language

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language

 [lang´gwij]
1. the use of a meaningful pattern of vocal sounds (or corresponding written symbols) to convey thoughts and feelings, or a system of such patterns that is understood by a group of people.
2. by extension, any of various other systems of communication that use sets of discrete symbols.
3. any of numerous sets of standardized vocabulary terms for use among health care providers in a variety of settings allowing comparisons of care across populations, settings, regions, and time. There are over 30 researched standardized health care languages. Called also standardized vocabulary.
body language the expression of thoughts or emotions by means of posture or gesture.
International Sign language a sign language composed of a blending of vocabulary signs from numerous different countries, sometimes used at international meetings and events of deaf persons; formerly called Gestuno.
natural language ordinary language as used by the speakers of that language, as opposed to a language made up for a special purpose (as for use by a computer system).
nursing language any of various sets of standardized terms and definitions for use in nursing to provide standardized descriptions, labels, and definitions for expressing the phenomena of nursing; some include category groupings of terms. The American Nurses Association has recognized twelve official languages.

lan·guage

(lang'gwăj),
The use of spoken, manual, written, and other symbols to express, represent, or receive communication.
[L. lingua]

clinical etiquette

Professional comportment Medical practice The components of medical practice which, in addition to ethics and competence, define what it is to be a physician
Clinical etiquette
Bedside manner Avoid easy familiarity, be attentive of Pts needs, do not eat on rounds
Dress Conservative & appropriate
Grooming Clean, neat, unobtrusive
Language Respectful, at level of audience, non-use of vulgar vernacular or demeaning appellations, discretion regarding others' condition (JAMA 1988; 260:2559)  

lan·guage

(lang'gwăj)
The use of spoken, manual, written, and other symbols to express, represent, or receive communication.
[L. lingua]

lan·guage

(lang'gwăj)
Use of spoken, manual, written, and other symbols to express, represent, or receive communication.
[L. lingua]

Patient discussion about language

Q. what is leukemia in lay person language, what causes it, what are the symptomes, and is it cancer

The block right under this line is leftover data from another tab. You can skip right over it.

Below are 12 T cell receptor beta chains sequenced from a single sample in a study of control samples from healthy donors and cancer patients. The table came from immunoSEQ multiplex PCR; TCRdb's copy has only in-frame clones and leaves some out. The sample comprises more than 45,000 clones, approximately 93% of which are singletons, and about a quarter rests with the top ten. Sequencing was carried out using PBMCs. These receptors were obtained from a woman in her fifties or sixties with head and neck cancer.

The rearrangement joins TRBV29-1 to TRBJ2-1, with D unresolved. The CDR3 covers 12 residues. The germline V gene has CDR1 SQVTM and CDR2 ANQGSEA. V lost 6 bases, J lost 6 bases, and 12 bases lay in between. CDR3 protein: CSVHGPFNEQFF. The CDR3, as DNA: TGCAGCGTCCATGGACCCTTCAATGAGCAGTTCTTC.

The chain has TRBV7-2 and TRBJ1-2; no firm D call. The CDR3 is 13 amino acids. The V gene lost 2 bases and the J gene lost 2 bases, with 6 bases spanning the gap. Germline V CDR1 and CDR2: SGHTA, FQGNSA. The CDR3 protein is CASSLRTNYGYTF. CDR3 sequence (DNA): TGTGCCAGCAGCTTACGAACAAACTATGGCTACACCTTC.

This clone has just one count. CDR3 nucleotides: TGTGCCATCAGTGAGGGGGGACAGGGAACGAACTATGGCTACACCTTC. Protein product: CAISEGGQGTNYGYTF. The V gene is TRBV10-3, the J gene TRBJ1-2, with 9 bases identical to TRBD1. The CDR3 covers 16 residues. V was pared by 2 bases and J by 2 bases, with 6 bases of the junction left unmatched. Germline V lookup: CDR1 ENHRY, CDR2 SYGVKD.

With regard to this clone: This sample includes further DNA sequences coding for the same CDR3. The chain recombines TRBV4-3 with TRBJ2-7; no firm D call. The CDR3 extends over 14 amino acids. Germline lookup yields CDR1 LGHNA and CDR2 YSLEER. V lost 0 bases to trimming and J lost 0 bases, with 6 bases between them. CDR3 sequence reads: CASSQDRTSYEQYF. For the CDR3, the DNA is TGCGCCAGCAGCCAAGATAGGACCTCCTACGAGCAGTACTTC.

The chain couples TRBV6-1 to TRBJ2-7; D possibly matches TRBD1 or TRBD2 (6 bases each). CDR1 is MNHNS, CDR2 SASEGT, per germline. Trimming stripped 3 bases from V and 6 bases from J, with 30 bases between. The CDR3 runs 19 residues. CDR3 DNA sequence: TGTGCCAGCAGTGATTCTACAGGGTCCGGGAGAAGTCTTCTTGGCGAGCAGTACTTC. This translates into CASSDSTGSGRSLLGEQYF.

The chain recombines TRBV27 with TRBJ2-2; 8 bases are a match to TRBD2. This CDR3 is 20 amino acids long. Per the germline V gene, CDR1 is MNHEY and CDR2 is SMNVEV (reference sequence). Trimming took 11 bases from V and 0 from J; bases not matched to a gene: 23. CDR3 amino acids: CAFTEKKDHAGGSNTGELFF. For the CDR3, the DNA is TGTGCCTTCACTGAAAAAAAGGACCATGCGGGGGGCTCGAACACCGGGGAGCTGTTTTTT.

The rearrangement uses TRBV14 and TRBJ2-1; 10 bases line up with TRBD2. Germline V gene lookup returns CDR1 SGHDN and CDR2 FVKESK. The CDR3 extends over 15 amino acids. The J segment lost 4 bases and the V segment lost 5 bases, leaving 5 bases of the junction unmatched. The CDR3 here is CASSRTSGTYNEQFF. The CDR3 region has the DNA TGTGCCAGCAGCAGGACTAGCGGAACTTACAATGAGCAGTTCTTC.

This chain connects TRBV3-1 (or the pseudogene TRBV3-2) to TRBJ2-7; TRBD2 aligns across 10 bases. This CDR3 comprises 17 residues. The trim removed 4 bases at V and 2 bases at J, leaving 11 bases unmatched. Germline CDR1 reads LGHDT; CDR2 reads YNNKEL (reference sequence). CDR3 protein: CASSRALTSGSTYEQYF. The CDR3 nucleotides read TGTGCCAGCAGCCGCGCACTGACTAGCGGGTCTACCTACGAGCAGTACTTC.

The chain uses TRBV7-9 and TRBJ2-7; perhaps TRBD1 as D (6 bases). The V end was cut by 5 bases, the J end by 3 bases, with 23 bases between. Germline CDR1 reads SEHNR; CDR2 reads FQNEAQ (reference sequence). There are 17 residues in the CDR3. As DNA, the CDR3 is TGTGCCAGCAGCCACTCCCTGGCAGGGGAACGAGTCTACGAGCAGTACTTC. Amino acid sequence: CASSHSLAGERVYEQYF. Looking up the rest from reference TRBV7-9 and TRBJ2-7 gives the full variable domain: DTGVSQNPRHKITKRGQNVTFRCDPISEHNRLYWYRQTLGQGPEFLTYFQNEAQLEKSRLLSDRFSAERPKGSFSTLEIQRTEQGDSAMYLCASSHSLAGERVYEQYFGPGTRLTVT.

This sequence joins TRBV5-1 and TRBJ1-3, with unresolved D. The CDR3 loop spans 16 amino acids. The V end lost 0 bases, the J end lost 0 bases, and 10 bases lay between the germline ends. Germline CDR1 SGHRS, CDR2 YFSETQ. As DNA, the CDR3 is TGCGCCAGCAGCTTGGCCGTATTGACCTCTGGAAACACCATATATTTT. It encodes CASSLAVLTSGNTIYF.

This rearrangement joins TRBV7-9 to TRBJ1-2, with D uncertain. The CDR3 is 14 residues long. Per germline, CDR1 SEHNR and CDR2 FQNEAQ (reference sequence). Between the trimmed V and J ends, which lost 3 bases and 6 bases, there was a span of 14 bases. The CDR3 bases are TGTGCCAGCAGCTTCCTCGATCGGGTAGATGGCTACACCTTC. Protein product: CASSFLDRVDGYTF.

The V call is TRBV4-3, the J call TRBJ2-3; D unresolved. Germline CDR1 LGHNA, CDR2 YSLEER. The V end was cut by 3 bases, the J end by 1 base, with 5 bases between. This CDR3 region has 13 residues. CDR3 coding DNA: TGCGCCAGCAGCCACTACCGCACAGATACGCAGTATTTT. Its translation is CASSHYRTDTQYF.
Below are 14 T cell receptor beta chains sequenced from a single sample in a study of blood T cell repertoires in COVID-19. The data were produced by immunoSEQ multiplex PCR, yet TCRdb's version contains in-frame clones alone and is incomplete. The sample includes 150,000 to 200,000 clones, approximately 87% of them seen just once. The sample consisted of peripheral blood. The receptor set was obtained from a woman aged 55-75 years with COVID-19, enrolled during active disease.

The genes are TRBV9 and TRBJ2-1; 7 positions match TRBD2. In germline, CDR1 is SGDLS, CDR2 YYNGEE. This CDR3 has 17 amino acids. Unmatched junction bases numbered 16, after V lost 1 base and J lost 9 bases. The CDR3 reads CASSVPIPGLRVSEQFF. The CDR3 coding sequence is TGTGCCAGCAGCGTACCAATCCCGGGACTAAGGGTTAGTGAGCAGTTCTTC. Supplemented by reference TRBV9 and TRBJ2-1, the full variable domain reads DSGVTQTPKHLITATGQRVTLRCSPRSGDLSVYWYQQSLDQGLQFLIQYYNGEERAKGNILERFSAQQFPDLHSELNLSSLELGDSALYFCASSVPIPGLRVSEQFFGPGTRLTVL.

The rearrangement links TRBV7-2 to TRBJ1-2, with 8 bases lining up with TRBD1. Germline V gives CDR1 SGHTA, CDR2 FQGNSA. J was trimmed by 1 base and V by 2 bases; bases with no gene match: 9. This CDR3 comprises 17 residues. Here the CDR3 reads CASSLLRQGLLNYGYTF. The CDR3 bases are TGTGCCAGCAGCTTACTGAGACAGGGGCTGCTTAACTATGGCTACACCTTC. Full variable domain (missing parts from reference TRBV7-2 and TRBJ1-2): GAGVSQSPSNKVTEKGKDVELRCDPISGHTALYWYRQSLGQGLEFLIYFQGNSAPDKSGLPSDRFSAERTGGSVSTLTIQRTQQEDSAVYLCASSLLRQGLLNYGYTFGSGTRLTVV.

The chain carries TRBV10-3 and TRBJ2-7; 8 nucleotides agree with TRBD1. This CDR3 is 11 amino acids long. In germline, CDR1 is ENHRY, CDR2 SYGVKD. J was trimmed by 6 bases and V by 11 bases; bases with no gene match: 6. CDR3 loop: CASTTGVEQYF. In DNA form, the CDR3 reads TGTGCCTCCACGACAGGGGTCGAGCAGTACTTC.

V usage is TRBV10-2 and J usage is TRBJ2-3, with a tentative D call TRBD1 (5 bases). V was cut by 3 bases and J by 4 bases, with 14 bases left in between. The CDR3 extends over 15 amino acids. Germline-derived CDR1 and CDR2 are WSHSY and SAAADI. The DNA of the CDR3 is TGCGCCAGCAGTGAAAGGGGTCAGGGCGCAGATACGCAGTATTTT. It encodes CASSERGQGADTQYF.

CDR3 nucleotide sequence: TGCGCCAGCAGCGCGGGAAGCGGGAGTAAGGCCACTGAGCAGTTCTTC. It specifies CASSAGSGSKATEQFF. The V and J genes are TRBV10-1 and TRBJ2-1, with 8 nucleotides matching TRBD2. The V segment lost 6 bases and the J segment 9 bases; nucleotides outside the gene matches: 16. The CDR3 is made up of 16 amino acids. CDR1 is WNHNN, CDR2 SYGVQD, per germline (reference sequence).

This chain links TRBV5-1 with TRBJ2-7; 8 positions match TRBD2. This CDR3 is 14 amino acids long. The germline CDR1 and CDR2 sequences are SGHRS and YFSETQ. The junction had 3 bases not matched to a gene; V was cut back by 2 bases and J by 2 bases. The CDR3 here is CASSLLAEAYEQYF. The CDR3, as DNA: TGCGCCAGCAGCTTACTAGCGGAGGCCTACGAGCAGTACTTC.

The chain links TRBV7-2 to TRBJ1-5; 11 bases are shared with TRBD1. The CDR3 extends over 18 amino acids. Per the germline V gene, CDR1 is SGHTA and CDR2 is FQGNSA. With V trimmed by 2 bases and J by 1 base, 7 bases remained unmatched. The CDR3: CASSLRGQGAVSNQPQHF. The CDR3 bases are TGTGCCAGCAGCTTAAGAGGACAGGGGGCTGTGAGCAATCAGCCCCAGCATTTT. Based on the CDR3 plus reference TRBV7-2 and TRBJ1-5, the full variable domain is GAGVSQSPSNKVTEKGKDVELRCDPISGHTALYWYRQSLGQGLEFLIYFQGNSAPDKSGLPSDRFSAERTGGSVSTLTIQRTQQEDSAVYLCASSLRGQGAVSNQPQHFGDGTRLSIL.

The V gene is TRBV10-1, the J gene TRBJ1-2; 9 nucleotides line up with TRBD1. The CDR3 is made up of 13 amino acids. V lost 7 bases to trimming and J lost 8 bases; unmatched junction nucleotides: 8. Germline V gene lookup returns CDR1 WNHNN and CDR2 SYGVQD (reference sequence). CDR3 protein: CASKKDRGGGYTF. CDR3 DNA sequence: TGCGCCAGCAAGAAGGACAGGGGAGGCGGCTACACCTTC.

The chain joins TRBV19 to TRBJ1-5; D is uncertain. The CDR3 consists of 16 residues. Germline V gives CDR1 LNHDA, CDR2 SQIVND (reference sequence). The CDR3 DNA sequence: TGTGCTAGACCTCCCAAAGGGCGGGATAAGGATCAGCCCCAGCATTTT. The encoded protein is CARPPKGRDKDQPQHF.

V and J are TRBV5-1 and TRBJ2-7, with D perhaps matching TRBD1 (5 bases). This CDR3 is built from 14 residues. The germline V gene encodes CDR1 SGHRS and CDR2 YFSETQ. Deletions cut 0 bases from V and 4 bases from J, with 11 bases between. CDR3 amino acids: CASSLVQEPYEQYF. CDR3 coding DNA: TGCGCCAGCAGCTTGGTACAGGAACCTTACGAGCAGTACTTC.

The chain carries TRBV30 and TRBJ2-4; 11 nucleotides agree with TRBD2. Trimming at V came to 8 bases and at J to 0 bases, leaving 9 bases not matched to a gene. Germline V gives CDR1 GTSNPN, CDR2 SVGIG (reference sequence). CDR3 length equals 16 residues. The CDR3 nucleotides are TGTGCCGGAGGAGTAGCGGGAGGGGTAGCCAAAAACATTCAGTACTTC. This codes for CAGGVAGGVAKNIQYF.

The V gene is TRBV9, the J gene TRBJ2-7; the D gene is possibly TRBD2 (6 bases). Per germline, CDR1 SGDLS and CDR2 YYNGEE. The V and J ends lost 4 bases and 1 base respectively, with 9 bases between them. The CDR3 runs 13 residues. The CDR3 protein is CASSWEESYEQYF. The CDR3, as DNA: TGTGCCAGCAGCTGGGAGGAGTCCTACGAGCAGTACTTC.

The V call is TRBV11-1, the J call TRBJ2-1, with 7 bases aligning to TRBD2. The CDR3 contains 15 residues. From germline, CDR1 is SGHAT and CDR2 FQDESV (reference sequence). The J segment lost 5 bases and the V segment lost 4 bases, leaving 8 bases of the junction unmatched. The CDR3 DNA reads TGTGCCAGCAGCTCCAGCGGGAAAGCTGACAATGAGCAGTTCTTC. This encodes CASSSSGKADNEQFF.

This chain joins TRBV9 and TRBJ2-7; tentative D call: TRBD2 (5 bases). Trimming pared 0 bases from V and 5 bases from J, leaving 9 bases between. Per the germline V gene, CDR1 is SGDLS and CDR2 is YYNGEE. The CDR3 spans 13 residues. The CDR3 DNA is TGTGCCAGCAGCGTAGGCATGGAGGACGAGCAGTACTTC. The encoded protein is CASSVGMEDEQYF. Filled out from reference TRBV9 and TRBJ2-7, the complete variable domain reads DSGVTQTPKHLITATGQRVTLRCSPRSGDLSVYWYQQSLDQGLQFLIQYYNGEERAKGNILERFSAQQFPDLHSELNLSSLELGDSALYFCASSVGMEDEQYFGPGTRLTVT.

A. Leukemia is cancer of white blood cells. there are about 6-7 types of Leukemia i think...i'll have to check that one out. it basically means a white blood cell got mutated and started to multiply like crazy. causes severe problems. the types defer in which part of maturation it got cancerous. i hope i helped- if you still need more information, just ask! i'm here.

Q. Do I have to speak Chinese to study Chinese medicine? I’m thinking about studying Chinese medicine next year at a local college. Do I have to study Chinese before I start studying? Will it make any difference?

A. The main language of China is Mandarin. Hong Kong is Cantonese. Tawainese people speak (duh) Tawainese and Mandarin. Then you have like hundreds of other dialects from small provinces and island. I speak Mandarin which is the official language. A lot of Chinese People speak more than one dialect.

If I was you, I would go with Mandarin because it is becoming a standard in China. (Although Cantonese is very very popular in NYC, esp in Chinatown)

There are books at Barnes and Nobles that include audio lesson and video lessons, if you don't want to take a class, you can try that.

http://mandarin.about.com/
http://in.youtube.com/view_play_list?p=4E31423D4420774B&playnext=1&v=KSjpDj4s03k
http://learnchinesereviews.com/Learn-Chinese-Vocabulary-For-Family

More discussions about language
References in periodicals archive ?
As manager(s) of our pubs, you are responsible for ensuring that they are run in a proper and orderly manner and this includes preventing the use of bad language."
I'm no prude and working in factories with men you heard your fair share but you never took the bad language home with you in front of women and kids.
Avoid using bad language or sarcasm, it never slips under radar
As a head teacher I was always very strict on bad language. My usual comment was - you wouldn't swear in a church or at your grandma's funeral, so you do know how to control your language.
"I'd be very upset at bad language and I can't think what the sex references could be," he says.
Two of the lady conductors, who appeared in uniform, gave evidence of the annoyance caused by the children who, they said, hissed, booed and used bad language.
As well as bad language from the pitch, St Mirren manager Danny Lennon and Staggies boss Derek Adams were sent to the stands after they were pulled apart after a confrontation on the touchline.
News sources said the female deputies had asked Ecicek to take an initiative to have Parliament impose a "deterrent penalty" on deputies who use bad language in Parliament.
I hate bad language, it just highlights a lack of education and vocabulary.